There will be very few who will deny Cuban Zombie flick Juan of the Dead a day or two of basking in the limelight. It’s not that the film is remarkable by Zombie standards or even as a social satire or even as a straight out comedy, it’s just that at its heart it’s a film impossible to dislike. It has charisma and a lot of swagger. Diretor Alejandro Brugués who also wrote the piece received a modest budget of $3m, but has poured a lot fanboy admiration of not only the Zombie sub genre but lots of his favourite Directors style into the film that more than makes this a remarkable achievement.
Zombie afficianados, and for that matter loafers, should settle easily into Cuba’s premiere foray into the genre. It begins appropriately on a gloriously sunny day, something Cuba must have way too many of, our hero Juan (Alexis Días de Villegas) is looking at us while laying on his back on a makeshift float. Juan like most of us slackers, is one for the easy route. Why escape abroad to work he says, to his Sancho Panza, Lazaro (Luis Alberto García), when I can drop a line and eat. He is a collector he cynically declares, but above all says ‘I am a survivor’. Stern and idealistic words from our quixotic hero. But Alexandro Bruges wastes no time in raising the dead before Juan and his compadres are turning killing into profit. It’s what Cubans do best when things go bad. Organising themselves in the Cuban culling business, Juan de los Muertos. The satire also begins in earnest and Bruges proves to be a skilled and clever commentator. Distinctions between the Zombies and the Cubans themselves are cheekily narrowed. Even the Cuban government also is skewered gently as they blame the Zombies or ‘Dissidents’ on the US. It’s lightweight, but adds to the chuckles. Perhaps Bruges best bits though are the all out display of hanging testicles, and the the wonderful use of the harpoon by Juan’s sidekick Lazaro. It recalls more than a touch of back seat Tarantino.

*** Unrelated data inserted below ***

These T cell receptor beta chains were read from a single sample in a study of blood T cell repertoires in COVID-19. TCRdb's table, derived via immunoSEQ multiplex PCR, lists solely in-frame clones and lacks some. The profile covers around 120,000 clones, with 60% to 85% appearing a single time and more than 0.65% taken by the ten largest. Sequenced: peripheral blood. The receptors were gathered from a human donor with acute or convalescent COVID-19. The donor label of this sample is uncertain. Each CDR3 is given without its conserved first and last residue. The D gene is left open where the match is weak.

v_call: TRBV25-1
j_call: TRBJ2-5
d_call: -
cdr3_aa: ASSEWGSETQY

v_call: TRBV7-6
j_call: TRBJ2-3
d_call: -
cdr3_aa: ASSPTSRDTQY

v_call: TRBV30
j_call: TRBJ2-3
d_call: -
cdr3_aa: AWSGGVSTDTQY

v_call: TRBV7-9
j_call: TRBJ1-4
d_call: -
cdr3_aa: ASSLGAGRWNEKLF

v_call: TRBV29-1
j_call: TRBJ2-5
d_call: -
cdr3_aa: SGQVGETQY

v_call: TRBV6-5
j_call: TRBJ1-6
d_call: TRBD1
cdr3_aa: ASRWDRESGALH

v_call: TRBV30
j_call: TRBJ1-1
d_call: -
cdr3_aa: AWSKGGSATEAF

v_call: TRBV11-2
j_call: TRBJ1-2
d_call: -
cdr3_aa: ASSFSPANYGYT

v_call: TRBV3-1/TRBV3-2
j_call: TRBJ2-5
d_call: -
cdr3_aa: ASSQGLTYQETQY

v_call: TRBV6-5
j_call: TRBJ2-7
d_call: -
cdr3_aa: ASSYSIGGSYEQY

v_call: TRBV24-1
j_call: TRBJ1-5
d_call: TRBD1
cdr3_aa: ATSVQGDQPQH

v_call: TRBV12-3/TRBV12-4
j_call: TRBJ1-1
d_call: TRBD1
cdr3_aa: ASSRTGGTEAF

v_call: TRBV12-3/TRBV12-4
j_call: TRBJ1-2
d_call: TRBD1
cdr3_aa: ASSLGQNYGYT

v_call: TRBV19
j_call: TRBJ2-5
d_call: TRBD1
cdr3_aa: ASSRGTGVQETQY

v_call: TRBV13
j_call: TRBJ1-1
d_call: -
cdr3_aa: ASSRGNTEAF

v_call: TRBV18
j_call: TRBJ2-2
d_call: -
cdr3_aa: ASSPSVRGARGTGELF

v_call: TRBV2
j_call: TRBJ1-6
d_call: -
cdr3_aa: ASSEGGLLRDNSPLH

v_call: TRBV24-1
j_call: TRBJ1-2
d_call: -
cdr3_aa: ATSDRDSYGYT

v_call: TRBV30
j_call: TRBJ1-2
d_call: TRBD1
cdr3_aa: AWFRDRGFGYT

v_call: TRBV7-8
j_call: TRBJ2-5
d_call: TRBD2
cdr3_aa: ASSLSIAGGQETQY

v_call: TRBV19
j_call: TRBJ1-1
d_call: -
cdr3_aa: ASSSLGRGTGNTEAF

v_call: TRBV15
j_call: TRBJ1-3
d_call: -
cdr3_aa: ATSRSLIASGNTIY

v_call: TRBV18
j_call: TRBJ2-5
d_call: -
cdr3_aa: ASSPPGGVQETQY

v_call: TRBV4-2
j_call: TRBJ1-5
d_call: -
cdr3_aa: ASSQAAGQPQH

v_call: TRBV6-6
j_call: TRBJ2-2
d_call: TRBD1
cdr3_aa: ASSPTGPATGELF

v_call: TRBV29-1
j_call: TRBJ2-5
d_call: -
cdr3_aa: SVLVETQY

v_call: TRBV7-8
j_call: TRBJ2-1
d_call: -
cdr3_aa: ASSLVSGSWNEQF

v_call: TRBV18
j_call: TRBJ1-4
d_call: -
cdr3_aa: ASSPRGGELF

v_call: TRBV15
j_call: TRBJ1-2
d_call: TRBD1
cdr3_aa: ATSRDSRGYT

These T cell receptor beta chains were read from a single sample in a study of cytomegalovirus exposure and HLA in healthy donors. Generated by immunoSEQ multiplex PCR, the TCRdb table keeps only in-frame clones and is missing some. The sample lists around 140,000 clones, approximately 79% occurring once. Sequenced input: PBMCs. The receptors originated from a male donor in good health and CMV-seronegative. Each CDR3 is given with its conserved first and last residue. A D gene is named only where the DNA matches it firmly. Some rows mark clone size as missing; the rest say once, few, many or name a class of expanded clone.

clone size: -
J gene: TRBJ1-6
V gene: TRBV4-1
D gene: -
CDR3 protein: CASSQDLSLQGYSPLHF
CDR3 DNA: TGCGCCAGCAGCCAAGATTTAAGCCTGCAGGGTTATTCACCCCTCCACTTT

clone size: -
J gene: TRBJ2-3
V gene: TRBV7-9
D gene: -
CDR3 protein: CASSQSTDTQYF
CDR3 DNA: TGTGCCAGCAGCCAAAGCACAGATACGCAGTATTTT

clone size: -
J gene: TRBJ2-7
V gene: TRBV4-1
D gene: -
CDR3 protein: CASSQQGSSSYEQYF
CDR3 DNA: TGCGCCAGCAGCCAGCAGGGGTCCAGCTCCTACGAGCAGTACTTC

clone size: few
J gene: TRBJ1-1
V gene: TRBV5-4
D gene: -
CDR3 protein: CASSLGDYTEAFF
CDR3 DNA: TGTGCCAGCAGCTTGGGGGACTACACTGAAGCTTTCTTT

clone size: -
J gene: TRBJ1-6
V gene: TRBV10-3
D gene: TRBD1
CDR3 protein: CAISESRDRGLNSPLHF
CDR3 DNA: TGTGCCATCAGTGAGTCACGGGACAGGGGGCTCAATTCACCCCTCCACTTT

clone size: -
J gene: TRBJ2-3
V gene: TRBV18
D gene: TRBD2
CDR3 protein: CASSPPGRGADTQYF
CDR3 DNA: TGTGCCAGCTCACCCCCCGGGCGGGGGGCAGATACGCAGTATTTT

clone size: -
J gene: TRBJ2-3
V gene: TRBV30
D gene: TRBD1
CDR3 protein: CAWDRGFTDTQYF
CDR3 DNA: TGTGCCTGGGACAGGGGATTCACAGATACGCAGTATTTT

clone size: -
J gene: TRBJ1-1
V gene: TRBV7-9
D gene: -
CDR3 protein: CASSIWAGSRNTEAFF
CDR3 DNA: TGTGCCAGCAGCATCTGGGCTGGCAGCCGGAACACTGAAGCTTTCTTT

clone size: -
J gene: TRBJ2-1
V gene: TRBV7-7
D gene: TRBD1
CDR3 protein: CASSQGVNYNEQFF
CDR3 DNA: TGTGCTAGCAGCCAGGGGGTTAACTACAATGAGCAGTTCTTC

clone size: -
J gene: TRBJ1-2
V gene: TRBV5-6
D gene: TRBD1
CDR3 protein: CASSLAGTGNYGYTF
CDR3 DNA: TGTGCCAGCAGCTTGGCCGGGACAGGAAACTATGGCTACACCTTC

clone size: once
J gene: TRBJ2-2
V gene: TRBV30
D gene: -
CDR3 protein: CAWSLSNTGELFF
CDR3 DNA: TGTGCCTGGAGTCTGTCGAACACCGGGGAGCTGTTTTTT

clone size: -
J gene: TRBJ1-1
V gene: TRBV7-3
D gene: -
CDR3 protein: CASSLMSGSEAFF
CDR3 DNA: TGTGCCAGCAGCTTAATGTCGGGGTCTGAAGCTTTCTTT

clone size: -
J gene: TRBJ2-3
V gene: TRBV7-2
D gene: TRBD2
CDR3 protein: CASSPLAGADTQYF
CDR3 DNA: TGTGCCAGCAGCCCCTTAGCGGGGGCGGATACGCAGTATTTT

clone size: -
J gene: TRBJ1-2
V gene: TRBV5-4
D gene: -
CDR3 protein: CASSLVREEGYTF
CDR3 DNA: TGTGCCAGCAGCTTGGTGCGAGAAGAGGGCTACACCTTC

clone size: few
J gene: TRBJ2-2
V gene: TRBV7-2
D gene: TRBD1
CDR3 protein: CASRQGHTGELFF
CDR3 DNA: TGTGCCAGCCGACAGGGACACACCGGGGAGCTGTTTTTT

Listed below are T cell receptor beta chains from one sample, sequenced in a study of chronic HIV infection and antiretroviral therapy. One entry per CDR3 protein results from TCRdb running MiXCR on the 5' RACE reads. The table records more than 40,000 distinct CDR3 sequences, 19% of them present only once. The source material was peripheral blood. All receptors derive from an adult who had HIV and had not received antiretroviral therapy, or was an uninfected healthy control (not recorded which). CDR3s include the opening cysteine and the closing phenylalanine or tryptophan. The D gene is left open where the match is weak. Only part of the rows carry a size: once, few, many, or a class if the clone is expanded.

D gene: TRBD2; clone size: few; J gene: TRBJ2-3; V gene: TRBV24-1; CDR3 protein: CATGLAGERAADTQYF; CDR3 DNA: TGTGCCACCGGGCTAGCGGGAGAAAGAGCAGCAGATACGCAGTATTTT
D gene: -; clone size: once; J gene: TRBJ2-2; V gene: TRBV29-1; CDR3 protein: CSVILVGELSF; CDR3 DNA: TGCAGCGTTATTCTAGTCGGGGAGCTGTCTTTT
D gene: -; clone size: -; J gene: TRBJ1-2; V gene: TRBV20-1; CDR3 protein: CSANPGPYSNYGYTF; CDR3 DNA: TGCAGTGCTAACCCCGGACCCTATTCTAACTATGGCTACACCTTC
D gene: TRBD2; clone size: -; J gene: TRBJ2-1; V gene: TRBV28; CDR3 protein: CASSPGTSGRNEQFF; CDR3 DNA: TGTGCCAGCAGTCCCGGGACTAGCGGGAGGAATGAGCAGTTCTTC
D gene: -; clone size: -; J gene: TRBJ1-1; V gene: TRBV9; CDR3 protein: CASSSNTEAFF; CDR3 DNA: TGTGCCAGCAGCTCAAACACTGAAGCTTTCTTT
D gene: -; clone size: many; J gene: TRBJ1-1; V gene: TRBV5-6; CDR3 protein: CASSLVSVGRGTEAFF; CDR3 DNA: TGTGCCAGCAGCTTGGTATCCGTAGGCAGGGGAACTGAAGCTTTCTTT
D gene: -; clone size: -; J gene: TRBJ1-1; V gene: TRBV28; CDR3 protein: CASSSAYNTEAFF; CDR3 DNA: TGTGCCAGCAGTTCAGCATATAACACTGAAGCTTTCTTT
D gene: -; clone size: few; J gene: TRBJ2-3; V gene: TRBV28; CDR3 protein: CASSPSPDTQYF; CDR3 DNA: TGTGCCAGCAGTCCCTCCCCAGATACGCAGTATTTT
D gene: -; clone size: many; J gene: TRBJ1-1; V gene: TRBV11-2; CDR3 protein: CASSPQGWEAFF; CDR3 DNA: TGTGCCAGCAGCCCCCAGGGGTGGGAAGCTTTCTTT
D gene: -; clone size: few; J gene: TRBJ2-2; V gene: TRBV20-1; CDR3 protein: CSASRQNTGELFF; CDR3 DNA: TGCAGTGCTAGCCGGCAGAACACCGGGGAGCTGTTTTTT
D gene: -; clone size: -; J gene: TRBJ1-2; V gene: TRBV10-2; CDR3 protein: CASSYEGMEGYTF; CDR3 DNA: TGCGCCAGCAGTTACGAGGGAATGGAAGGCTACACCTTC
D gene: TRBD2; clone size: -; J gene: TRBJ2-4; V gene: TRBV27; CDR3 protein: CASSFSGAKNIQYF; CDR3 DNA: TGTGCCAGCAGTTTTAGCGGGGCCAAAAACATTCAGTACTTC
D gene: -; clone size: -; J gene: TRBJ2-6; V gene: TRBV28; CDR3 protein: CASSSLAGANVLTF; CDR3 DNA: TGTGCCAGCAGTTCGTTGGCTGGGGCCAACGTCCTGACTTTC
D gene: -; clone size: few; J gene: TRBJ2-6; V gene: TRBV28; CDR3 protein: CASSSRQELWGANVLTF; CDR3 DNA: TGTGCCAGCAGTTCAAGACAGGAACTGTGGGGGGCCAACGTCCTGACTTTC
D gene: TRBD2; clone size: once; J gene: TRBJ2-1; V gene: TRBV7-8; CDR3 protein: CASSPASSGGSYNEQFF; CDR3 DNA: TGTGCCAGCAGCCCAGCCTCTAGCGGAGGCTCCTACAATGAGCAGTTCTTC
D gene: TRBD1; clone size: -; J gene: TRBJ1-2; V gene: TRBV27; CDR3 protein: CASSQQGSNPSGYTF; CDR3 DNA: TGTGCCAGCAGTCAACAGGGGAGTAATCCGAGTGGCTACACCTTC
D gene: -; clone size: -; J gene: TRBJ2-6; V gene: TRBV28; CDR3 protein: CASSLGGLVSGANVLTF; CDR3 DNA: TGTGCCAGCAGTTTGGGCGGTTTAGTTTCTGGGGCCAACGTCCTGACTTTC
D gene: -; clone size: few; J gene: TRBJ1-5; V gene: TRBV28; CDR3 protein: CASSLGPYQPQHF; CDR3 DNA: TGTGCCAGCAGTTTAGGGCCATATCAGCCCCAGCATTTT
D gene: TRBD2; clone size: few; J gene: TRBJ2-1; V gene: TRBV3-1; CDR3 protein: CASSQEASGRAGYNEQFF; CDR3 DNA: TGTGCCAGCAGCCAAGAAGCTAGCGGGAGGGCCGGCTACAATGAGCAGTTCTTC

So while the pace sometimes falters and some scenes are built up just that little bit too much without a pay off in the third act, it still should not detract from the overall enjoyment. Brujes throws in a lot characters, and dispenses them just as quickly. It compensates for the lack real scariness, but it works just the same in the overall story. Havana of course looks grim, no CGI is needed there, its decay and moldiness reminds us how fragile the whole place is. But audiences in the colder climes will definately enjoy some time in the sun. Seeing Juan knock back the rum just makes you want to book a flight to Havana before the real Zombies take the place over and put up those horror hotels.
Juan starts collecting your dead on 4th May 2012.
WRITER/DIRECTOR: ALEJANDRO BRUGUES
STARS: ALEXIS DIAZ DE VILLEGAS, JORGE MOLINA, BLANCA ROSA BLANCO, ELSA CAMP, ANDREA DURO, LUIS ALBERTO GARCIA, ANDROS PERUGORRIA, SUSANA POUS, ELIECER RAMIREZ, JAZZ VILA
RUNTIME: 100 MINS APPROX